But as what seems to be a continued theme, someone on the team wasn’t going to make it to the next Olympics, and this time it was Kelly Simm. She had represented Great Britain at the two previous World Championships, gave the sport her all, but didn’t make the 2016 Olympic team. However, Kelly Simm is a fighter.
Whereas most gymnasts on this list failed to return to the sport after not making the Olympics, or competed at a post-Olympic World Championships as a consolation prize and then retired, Kelly Simm was different. She missed two consecutive lineups on the British team only to return for the 2018 World Championships. Most recently, she competed at the elite level in 2021.
Chen Siyi (China 2015)
Reduction In Team Size
This is an identical situation to the previous example where a six-person lineup had to be converted into a five-person lineup, resulting in one gymnast losing her spot. In this particular instance the gymnast on the losing end of this shift was Chen Siyi who represented China at both the 2014 and 2015 World Championships.
There is an interesting parallel to make between the 1979 World Championships and the 2015 World Championships. In 1979 the gold, silver, and bronze medal winning WAG teams had just three total lineup changes. In 2015 WAG only narrowly missed this mark with the top-3 teams having just four total lineup changes. China and Great Britain had one each while the United States had two (Maggie Nichols and Brenna Dowell).
Kara Eaker (United States 2019)
The gymnastics nerd who has carefully read this article will wisely point out that it would be contradictory logic to count both 2011 and 2019 as examples of this trend. My first counterpoint is “yeah you’re right, but don’t let pesky little details get in the way of things.” My second counterpoint is I genuinely believe they can be chalked up as different scenarios where it is acceptable to not count the alternate in 2011, but you can count the alternate as a full team member in 2019.
In 2011 the United States was playing lineup shenanigans and misappropriated its alternate. In 2019 the United States was utilizing its alternate MyKalya Skinner in the very role it was designed for. Furthermore, the 2019 World Championships came in an era where FIG was attempting to do everything it could to incorporate alternates as full members of the starting lineup, short of actually allowing them to compete. Hence the reason Skinner has a 2019 team medal and was in all the team photos during the medal ceremony/lineup introductions. In 2019 Skinner’s presence was a direct byproduct of the system working as intended, which wasn’t really the case in 2011.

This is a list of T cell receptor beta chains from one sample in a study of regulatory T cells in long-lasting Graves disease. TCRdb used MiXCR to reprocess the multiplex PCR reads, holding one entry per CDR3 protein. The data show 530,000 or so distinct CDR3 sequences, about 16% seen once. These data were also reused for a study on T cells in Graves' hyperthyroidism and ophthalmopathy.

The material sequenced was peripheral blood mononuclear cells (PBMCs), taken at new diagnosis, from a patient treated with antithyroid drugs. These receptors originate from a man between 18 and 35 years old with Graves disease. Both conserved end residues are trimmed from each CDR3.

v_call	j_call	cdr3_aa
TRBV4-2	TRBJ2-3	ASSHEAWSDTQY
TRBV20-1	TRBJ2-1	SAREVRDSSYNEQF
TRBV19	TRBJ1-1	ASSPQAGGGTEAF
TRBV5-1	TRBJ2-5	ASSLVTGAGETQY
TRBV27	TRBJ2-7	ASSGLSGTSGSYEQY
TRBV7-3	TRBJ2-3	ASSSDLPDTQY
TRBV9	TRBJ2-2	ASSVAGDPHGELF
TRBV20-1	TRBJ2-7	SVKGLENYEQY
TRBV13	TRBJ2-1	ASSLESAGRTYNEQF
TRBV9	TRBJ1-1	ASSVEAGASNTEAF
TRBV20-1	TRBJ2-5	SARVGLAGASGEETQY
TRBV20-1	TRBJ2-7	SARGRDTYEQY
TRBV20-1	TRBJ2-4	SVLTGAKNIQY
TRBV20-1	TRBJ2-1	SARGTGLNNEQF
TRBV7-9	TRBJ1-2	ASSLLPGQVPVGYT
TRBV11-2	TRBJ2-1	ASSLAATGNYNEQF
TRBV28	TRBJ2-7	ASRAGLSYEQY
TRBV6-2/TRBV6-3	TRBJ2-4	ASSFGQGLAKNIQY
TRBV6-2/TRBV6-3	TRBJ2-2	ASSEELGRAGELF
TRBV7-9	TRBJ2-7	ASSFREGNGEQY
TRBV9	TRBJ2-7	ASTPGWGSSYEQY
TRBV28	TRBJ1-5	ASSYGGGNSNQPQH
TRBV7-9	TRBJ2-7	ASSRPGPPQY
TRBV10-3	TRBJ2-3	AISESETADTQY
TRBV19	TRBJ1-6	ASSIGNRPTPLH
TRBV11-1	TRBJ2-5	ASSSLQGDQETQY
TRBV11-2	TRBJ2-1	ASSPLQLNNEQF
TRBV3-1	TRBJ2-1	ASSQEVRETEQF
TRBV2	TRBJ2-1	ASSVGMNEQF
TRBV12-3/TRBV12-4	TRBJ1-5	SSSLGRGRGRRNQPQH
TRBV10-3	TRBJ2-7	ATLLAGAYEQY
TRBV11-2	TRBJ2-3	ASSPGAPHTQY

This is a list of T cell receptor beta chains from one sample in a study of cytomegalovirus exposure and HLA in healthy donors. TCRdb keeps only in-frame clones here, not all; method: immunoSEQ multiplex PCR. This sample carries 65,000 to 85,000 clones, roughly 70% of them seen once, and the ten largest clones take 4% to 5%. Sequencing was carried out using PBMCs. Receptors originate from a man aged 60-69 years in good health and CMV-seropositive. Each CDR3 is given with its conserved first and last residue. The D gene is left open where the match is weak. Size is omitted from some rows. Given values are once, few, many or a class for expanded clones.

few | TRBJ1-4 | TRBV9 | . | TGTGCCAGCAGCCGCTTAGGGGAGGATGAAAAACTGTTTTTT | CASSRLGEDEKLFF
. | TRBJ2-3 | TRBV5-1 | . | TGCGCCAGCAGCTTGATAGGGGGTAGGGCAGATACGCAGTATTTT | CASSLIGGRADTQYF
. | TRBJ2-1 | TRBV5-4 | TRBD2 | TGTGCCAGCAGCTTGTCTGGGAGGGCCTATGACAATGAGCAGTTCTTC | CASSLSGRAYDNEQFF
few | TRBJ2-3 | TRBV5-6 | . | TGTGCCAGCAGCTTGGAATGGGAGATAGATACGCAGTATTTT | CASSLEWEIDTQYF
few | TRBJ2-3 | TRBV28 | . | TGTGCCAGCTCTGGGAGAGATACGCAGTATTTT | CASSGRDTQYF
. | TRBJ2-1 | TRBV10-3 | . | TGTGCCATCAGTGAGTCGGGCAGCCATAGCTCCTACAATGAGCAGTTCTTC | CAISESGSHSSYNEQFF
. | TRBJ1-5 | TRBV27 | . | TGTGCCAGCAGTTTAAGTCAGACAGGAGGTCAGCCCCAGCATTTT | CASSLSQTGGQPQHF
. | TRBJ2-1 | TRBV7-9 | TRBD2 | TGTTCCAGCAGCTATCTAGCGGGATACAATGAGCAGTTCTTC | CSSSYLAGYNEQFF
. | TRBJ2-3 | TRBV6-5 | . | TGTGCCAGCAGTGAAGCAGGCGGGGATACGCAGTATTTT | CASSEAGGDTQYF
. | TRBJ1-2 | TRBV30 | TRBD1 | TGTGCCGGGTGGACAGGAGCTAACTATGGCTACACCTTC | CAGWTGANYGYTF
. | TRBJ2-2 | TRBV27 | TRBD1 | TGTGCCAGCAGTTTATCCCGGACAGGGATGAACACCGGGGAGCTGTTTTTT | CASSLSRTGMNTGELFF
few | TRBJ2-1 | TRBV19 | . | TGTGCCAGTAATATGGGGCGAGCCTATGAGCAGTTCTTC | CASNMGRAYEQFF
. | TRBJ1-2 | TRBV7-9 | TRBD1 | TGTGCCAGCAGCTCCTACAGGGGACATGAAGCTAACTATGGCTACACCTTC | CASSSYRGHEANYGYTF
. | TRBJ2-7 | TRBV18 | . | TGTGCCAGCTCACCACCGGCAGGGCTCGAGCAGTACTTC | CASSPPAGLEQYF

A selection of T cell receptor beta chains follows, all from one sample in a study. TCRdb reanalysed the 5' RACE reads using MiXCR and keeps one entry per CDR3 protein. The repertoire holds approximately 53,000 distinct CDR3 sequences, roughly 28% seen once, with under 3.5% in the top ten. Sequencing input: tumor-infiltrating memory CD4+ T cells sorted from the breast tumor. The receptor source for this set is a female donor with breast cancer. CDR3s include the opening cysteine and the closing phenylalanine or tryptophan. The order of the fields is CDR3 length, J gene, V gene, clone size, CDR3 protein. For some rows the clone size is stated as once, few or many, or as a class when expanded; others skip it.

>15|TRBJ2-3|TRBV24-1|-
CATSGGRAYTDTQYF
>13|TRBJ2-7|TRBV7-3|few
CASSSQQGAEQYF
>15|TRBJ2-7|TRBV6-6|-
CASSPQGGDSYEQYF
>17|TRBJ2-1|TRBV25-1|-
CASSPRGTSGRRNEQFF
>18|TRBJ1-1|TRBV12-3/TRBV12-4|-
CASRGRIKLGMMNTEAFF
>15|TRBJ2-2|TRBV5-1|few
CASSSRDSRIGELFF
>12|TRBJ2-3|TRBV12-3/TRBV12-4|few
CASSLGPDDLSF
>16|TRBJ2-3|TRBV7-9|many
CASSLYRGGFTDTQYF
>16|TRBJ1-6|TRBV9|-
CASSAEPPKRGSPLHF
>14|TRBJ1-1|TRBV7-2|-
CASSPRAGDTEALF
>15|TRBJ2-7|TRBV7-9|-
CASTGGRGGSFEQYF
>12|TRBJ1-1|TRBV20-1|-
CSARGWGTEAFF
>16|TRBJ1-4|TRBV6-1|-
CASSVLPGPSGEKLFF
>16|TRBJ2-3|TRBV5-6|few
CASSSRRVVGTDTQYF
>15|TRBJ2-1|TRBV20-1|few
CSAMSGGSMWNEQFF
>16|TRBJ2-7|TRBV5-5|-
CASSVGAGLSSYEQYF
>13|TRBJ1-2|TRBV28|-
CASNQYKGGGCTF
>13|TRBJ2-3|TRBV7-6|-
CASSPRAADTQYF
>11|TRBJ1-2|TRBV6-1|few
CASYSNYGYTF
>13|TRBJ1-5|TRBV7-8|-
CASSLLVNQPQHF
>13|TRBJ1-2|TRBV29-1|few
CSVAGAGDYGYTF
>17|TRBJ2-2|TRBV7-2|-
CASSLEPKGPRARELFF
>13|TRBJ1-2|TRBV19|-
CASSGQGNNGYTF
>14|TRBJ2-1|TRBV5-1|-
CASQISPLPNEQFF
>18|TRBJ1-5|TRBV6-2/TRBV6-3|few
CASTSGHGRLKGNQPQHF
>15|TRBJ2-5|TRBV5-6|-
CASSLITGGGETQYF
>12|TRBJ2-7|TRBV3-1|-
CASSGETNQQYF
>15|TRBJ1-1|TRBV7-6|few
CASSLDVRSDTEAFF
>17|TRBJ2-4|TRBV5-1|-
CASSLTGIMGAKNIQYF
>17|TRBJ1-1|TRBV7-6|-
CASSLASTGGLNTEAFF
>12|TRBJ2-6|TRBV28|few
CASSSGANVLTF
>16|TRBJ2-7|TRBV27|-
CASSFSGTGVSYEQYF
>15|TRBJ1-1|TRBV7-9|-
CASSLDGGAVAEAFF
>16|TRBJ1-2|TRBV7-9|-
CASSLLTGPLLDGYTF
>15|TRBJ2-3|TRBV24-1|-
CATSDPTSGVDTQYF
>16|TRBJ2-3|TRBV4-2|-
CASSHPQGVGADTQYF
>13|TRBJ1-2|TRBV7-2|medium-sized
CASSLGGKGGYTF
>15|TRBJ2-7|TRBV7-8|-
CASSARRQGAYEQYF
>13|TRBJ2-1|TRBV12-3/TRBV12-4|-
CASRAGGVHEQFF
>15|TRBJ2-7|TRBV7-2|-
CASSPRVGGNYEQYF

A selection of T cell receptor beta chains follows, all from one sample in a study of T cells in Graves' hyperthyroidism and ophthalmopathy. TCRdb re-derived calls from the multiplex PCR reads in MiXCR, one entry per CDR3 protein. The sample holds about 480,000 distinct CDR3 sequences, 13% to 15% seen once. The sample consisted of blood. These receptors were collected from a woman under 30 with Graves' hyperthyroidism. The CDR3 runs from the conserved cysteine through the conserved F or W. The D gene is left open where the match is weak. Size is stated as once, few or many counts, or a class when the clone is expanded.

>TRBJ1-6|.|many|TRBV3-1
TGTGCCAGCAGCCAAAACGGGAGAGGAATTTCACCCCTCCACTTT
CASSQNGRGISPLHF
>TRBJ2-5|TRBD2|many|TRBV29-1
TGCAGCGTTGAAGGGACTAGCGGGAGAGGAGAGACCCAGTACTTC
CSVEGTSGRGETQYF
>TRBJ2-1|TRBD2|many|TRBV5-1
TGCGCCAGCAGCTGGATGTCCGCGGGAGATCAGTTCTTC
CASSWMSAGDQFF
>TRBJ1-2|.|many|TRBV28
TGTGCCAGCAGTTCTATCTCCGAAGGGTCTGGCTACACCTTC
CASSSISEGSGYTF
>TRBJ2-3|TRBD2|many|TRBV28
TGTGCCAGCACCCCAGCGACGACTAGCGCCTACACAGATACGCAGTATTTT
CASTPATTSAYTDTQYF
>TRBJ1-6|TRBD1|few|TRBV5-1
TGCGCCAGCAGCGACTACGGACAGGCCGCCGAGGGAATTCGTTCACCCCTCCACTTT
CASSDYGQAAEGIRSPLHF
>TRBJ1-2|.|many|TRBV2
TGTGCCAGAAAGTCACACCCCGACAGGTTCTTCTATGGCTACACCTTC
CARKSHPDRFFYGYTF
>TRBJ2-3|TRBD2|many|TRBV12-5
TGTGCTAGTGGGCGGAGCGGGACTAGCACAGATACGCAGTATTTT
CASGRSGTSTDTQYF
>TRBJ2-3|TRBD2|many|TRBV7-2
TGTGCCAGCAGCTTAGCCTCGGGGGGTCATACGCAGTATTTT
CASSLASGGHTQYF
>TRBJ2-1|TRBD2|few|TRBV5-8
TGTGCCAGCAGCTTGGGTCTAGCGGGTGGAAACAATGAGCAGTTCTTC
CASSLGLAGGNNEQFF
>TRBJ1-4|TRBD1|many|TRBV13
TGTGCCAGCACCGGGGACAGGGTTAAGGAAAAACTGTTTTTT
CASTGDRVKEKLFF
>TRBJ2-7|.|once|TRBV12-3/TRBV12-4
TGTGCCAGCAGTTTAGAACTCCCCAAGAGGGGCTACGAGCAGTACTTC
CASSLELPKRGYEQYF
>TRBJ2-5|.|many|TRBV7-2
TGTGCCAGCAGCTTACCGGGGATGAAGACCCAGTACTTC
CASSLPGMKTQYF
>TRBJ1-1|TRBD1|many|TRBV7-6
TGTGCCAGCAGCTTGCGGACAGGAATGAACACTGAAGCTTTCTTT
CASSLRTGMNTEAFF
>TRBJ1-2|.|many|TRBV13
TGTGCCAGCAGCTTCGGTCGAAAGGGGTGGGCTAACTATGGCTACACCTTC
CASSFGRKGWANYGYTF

The point is, six gymnasts went to the World Champions as a single unit, but only five of them returned to the lineup in time for the next Olympics. For Jordan Chiles, she became the surprise breakout star of the Olympic cycle. For Kara Eaker, she joins the long list of gymnasts who competed in two consecutive World Championships only to miss out on making the Olympic lineup.
Make sure to check out Part I to learn the story of the gymnast below!!!!
2 thoughts on “Did Everyone Go to the Olympics Without Me? (Part II)”
Loved your article (also part I)! I didn’t know this happened that often!
Actually, I do know one more:
The 2019 German Worlds team (Eli Seitz, Kim Bui, Pauline Schäfer, Sarah Voss, Emelie Petz) is the same as the olympic team for 2021 excluding Emelie Petz (who seves as the alternate in Tokyo)
At first Sophie Scheder was on the 2019 team but was replaced by Pauline Schäfer due to an injury in her thigh muscle (if i remember correctly)
Great 2-part article! I was thinking about the opposite, where the Worlds team previous to the Olympics includes only one gymnast who ends up making the Olympic team. For instance, of Great Britain’s 2019 Worlds team, only Alice Kinsella will be at the Olympics.
Russia may also fit this if Akhaimova is used for the individual spot, leaving Melnikova as the lone member of the 2019 Worlds team.